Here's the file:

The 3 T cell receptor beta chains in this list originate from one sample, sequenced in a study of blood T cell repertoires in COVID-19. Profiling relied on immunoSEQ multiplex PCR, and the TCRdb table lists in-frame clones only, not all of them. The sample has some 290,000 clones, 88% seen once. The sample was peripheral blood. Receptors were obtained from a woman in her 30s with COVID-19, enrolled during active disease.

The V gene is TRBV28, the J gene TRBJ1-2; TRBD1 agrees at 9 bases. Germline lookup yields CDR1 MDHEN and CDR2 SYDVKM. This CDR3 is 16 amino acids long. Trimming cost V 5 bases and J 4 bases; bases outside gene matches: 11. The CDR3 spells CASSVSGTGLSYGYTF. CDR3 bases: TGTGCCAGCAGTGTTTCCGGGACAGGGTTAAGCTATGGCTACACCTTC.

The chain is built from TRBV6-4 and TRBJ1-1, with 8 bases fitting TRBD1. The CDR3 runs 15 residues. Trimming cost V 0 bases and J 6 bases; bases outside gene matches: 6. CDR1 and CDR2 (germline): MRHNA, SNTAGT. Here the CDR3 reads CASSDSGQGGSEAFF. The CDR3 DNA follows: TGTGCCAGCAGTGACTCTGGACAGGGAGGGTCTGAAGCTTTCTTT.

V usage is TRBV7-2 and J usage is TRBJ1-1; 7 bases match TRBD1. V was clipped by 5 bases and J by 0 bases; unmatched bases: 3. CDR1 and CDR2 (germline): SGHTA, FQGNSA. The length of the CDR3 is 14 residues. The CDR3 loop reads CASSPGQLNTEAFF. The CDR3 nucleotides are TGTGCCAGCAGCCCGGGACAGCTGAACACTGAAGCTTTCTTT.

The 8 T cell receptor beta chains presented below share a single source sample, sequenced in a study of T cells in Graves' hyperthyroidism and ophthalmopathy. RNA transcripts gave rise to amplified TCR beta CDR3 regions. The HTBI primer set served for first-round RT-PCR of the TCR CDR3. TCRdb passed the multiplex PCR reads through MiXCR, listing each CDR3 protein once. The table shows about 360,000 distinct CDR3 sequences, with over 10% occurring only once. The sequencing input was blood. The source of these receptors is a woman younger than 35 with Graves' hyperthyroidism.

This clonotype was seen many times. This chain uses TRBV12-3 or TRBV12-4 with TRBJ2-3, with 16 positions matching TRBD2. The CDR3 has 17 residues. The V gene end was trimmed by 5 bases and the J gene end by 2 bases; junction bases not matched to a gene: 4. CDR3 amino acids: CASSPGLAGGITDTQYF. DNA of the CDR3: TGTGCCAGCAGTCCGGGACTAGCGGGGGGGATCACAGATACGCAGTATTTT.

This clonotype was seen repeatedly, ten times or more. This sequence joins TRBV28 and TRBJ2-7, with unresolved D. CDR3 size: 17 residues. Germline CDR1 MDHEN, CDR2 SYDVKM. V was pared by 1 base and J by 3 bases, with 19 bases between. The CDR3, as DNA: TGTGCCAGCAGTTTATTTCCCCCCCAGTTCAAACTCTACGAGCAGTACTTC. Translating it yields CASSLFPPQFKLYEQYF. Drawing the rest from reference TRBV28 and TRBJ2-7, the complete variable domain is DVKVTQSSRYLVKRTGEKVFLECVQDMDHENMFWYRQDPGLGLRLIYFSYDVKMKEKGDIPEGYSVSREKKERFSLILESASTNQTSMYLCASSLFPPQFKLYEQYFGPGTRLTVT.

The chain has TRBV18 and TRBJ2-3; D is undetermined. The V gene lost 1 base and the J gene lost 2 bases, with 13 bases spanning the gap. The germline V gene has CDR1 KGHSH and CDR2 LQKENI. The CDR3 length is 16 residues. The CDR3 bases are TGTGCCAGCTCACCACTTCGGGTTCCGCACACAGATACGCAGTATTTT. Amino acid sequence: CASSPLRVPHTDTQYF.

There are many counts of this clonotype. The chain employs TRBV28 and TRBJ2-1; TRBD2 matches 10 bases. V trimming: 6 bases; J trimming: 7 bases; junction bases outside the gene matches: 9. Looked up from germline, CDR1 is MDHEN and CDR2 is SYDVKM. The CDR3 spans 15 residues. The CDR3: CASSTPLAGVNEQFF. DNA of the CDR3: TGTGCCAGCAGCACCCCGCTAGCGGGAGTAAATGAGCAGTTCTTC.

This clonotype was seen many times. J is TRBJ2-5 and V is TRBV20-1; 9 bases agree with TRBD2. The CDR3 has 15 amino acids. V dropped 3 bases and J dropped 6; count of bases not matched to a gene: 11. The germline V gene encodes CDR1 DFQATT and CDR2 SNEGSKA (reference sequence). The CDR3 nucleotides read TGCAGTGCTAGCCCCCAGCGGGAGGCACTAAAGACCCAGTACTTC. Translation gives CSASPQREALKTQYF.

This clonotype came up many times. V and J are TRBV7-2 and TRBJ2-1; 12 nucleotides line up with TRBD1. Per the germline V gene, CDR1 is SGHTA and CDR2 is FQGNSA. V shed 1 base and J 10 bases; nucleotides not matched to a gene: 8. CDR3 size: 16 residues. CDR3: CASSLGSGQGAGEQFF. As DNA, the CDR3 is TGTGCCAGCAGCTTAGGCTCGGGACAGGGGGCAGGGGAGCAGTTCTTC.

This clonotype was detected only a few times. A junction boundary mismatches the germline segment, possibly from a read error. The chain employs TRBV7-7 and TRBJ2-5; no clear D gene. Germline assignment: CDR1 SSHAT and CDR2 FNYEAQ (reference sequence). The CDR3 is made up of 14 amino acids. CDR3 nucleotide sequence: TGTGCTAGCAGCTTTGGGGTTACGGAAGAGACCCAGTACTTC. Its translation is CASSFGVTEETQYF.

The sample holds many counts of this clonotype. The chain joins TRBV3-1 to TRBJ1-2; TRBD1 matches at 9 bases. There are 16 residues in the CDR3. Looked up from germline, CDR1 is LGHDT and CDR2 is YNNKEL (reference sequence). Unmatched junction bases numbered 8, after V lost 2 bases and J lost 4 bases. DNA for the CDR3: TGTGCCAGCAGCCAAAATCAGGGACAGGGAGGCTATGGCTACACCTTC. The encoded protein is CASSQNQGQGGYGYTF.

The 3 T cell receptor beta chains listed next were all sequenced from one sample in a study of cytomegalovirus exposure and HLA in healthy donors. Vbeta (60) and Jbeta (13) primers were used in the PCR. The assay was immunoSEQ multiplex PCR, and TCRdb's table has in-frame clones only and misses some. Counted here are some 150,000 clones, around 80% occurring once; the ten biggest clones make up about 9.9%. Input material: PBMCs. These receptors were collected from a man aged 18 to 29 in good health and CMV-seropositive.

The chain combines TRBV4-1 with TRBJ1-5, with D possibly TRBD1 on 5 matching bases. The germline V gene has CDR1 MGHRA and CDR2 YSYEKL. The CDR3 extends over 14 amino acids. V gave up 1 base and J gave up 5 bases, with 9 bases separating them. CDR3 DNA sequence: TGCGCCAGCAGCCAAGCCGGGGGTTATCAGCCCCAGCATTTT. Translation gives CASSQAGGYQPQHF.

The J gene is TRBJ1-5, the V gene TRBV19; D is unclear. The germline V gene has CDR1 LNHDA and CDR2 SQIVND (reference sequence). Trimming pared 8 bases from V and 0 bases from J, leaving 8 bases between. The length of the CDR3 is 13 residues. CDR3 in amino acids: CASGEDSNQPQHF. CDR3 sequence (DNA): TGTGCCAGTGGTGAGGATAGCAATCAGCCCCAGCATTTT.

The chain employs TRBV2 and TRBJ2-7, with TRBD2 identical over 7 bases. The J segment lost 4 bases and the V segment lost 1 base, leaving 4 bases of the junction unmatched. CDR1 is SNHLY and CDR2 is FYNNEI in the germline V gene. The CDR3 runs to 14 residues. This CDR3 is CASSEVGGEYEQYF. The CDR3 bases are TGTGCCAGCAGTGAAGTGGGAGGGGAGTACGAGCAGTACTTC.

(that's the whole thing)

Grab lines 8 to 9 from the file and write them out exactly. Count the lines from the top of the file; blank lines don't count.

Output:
The chain has TRBV18 and TRBJ2-3; D is undetermined. The V gene lost 1 base and the J gene lost 2 bases, with 13 bases spanning the gap. The germline V gene has CDR1 KGHSH and CDR2 LQKENI. The CDR3 length is 16 residues. The CDR3 bases are TGTGCCAGCTCACCACTTCGGGTTCCGCACACAGATACGCAGTATTTT. Amino acid sequence: CASSPLRVPHTDTQYF.

There are many counts of this clonotype. The chain employs TRBV28 and TRBJ2-1; TRBD2 matches 10 bases. V trimming: 6 bases; J trimming: 7 bases; junction bases outside the gene matches: 9. Looked up from germline, CDR1 is MDHEN and CDR2 is SYDVKM. The CDR3 spans 15 residues. The CDR3: CASSTPLAGVNEQFF. DNA of the CDR3: TGTGCCAGCAGCACCCCGCTAGCGGGAGTAAATGAGCAGTTCTTC.